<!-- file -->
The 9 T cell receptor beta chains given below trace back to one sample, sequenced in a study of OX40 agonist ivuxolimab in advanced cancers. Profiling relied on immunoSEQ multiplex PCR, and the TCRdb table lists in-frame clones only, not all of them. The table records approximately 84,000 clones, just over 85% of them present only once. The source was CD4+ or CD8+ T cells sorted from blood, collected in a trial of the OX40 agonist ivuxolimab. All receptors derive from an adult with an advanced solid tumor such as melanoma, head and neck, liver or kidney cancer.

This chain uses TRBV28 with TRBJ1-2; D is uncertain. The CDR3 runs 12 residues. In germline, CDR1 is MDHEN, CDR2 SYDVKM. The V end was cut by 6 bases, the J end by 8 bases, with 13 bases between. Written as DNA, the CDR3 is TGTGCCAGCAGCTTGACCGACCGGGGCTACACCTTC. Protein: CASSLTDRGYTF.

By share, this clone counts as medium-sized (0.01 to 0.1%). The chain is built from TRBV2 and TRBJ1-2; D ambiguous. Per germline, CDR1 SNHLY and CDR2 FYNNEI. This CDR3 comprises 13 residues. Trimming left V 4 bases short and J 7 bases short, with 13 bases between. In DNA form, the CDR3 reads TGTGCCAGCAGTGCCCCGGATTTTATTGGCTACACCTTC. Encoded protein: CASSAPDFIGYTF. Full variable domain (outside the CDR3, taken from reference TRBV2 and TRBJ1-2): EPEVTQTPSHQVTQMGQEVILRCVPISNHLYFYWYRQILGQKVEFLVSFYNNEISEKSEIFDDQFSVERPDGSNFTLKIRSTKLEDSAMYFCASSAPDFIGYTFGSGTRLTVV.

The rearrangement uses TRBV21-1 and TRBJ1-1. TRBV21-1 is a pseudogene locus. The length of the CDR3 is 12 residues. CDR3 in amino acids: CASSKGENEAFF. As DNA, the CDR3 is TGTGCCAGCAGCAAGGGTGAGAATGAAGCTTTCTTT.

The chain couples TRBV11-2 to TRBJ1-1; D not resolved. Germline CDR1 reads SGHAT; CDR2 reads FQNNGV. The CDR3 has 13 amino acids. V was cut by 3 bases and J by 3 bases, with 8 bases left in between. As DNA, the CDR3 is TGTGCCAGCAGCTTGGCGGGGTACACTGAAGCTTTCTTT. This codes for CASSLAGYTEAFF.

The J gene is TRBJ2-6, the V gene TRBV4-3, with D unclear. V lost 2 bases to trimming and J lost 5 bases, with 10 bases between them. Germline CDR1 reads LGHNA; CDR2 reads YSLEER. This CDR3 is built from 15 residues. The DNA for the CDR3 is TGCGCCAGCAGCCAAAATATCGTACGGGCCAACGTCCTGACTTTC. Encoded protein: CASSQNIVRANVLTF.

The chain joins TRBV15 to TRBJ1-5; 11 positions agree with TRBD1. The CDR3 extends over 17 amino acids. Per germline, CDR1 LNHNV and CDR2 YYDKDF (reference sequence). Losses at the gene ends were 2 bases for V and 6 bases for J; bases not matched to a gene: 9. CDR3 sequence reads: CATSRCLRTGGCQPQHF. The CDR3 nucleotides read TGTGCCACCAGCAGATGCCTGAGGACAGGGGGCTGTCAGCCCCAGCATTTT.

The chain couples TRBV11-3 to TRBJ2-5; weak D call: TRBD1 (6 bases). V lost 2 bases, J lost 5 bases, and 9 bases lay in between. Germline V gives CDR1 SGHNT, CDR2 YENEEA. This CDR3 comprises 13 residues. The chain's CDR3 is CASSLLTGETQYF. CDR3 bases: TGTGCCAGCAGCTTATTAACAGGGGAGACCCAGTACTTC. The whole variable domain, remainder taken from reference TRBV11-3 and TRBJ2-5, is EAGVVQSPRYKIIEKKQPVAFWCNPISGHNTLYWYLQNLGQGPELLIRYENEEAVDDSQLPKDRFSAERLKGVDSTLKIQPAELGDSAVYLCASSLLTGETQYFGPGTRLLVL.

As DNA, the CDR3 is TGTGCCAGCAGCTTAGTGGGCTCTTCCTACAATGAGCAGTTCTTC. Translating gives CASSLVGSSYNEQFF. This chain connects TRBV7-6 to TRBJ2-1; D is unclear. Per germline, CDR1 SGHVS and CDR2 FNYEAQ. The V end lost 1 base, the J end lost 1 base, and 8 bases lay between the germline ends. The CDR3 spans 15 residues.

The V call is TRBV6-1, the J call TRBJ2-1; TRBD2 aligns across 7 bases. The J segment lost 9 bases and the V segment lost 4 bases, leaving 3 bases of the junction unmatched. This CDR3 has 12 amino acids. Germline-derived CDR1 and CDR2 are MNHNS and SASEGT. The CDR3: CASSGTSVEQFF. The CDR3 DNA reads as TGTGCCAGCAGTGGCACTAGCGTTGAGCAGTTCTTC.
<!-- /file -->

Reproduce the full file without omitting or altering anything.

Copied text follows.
The 9 T cell receptor beta chains given below trace back to one sample, sequenced in a study of OX40 agonist ivuxolimab in advanced cancers. Profiling relied on immunoSEQ multiplex PCR, and the TCRdb table lists in-frame clones only, not all of them. The table records approximately 84,000 clones, just over 85% of them present only once. The source was CD4+ or CD8+ T cells sorted from blood, collected in a trial of the OX40 agonist ivuxolimab. All receptors derive from an adult with an advanced solid tumor such as melanoma, head and neck, liver or kidney cancer.

This chain uses TRBV28 with TRBJ1-2; D is uncertain. The CDR3 runs 12 residues. In germline, CDR1 is MDHEN, CDR2 SYDVKM. The V end was cut by 6 bases, the J end by 8 bases, with 13 bases between. Written as DNA, the CDR3 is TGTGCCAGCAGCTTGACCGACCGGGGCTACACCTTC. Protein: CASSLTDRGYTF.

By share, this clone counts as medium-sized (0.01 to 0.1%). The chain is built from TRBV2 and TRBJ1-2; D ambiguous. Per germline, CDR1 SNHLY and CDR2 FYNNEI. This CDR3 comprises 13 residues. Trimming left V 4 bases short and J 7 bases short, with 13 bases between. In DNA form, the CDR3 reads TGTGCCAGCAGTGCCCCGGATTTTATTGGCTACACCTTC. Encoded protein: CASSAPDFIGYTF. Full variable domain (outside the CDR3, taken from reference TRBV2 and TRBJ1-2): EPEVTQTPSHQVTQMGQEVILRCVPISNHLYFYWYRQILGQKVEFLVSFYNNEISEKSEIFDDQFSVERPDGSNFTLKIRSTKLEDSAMYFCASSAPDFIGYTFGSGTRLTVV.

The rearrangement uses TRBV21-1 and TRBJ1-1. TRBV21-1 is a pseudogene locus. The length of the CDR3 is 12 residues. CDR3 in amino acids: CASSKGENEAFF. As DNA, the CDR3 is TGTGCCAGCAGCAAGGGTGAGAATGAAGCTTTCTTT.

The chain couples TRBV11-2 to TRBJ1-1; D not resolved. Germline CDR1 reads SGHAT; CDR2 reads FQNNGV. The CDR3 has 13 amino acids. V was cut by 3 bases and J by 3 bases, with 8 bases left in between. As DNA, the CDR3 is TGTGCCAGCAGCTTGGCGGGGTACACTGAAGCTTTCTTT. This codes for CASSLAGYTEAFF.

The J gene is TRBJ2-6, the V gene TRBV4-3, with D unclear. V lost 2 bases to trimming and J lost 5 bases, with 10 bases between them. Germline CDR1 reads LGHNA; CDR2 reads YSLEER. This CDR3 is built from 15 residues. The DNA for the CDR3 is TGCGCCAGCAGCCAAAATATCGTACGGGCCAACGTCCTGACTTTC. Encoded protein: CASSQNIVRANVLTF.

The chain joins TRBV15 to TRBJ1-5; 11 positions agree with TRBD1. The CDR3 extends over 17 amino acids. Per germline, CDR1 LNHNV and CDR2 YYDKDF (reference sequence). Losses at the gene ends were 2 bases for V and 6 bases for J; bases not matched to a gene: 9. CDR3 sequence reads: CATSRCLRTGGCQPQHF. The CDR3 nucleotides read TGTGCCACCAGCAGATGCCTGAGGACAGGGGGCTGTCAGCCCCAGCATTTT.

The chain couples TRBV11-3 to TRBJ2-5; weak D call: TRBD1 (6 bases). V lost 2 bases, J lost 5 bases, and 9 bases lay in between. Germline V gives CDR1 SGHNT, CDR2 YENEEA. This CDR3 comprises 13 residues. The chain's CDR3 is CASSLLTGETQYF. CDR3 bases: TGTGCCAGCAGCTTATTAACAGGGGAGACCCAGTACTTC. The whole variable domain, remainder taken from reference TRBV11-3 and TRBJ2-5, is EAGVVQSPRYKIIEKKQPVAFWCNPISGHNTLYWYLQNLGQGPELLIRYENEEAVDDSQLPKDRFSAERLKGVDSTLKIQPAELGDSAVYLCASSLLTGETQYFGPGTRLLVL.

As DNA, the CDR3 is TGTGCCAGCAGCTTAGTGGGCTCTTCCTACAATGAGCAGTTCTTC. Translating gives CASSLVGSSYNEQFF. This chain connects TRBV7-6 to TRBJ2-1; D is unclear. Per germline, CDR1 SGHVS and CDR2 FNYEAQ. The V end lost 1 base, the J end lost 1 base, and 8 bases lay between the germline ends. The CDR3 spans 15 residues.

The V call is TRBV6-1, the J call TRBJ2-1; TRBD2 aligns across 7 bases. The J segment lost 9 bases and the V segment lost 4 bases, leaving 3 bases of the junction unmatched. This CDR3 has 12 amino acids. Germline-derived CDR1 and CDR2 are MNHNS and SASEGT. The CDR3: CASSGTSVEQFF. The CDR3 DNA reads as TGTGCCAGCAGTGGCACTAGCGTTGAGCAGTTCTTC.